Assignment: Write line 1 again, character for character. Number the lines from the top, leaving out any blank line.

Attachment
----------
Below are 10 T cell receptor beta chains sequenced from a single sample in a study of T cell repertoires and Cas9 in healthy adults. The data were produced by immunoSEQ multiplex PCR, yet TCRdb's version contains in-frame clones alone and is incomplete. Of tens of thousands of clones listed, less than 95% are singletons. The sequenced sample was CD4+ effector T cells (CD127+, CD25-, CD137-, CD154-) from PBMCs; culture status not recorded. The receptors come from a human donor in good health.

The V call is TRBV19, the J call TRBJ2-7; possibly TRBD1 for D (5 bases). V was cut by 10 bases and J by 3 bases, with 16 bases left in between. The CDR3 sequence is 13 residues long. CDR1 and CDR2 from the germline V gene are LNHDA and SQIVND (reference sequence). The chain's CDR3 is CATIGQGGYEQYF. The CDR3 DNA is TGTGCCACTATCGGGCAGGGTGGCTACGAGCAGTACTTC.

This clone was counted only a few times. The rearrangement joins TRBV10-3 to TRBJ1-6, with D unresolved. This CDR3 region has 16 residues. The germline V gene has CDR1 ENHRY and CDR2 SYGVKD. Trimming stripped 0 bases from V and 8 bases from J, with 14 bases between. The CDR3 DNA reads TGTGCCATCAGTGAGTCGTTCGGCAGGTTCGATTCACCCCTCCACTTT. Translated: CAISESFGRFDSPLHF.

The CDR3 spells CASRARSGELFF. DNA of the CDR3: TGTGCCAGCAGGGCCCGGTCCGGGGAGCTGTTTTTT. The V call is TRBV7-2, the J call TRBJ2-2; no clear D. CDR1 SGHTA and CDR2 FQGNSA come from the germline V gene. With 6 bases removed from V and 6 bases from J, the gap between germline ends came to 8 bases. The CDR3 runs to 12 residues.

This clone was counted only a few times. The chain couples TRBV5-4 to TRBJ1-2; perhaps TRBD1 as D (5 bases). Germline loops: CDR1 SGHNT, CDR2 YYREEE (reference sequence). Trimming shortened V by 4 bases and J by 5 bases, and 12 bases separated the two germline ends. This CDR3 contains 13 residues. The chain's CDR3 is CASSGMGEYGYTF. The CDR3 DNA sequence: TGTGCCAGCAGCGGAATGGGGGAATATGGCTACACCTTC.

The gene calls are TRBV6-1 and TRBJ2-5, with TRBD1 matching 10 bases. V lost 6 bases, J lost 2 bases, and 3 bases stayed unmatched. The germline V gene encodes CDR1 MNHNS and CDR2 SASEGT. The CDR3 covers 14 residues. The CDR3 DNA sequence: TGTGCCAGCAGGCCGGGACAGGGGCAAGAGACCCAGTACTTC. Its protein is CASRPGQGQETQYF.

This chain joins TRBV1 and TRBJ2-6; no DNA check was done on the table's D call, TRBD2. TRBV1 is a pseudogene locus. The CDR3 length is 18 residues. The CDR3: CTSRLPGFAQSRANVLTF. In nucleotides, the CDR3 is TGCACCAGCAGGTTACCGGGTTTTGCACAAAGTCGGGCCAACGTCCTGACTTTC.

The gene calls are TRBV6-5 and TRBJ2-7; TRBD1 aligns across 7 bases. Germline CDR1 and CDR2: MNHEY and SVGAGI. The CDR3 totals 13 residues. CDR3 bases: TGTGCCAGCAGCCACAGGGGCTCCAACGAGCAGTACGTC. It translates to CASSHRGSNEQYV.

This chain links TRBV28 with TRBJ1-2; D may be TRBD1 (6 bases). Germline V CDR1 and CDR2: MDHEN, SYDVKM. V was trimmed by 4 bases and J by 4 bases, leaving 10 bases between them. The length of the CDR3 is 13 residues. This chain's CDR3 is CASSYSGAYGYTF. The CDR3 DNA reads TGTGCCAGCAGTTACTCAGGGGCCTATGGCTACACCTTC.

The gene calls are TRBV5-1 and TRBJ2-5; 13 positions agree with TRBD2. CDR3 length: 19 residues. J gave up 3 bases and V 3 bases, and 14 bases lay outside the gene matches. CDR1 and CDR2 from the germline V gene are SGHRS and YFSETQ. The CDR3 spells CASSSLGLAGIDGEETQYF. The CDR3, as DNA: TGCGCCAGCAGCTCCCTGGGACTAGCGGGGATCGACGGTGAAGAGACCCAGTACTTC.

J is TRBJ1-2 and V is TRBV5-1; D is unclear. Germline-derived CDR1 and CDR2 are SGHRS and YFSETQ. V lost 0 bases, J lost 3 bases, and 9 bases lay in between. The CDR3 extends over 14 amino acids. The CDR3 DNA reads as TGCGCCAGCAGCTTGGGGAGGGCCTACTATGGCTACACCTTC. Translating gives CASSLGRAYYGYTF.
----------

Below are 10 T cell receptor beta chains sequenced from a single sample in a study of T cell repertoires and Cas9 in healthy adults. The data were produced by immunoSEQ multiplex PCR, yet TCRdb's version contains in-frame clones alone and is incomplete. Of tens of thousands of clones listed, less than 95% are singletons. The sequenced sample was CD4+ effector T cells (CD127+, CD25-, CD137-, CD154-) from PBMCs; culture status not recorded. The receptors come from a human donor in good health.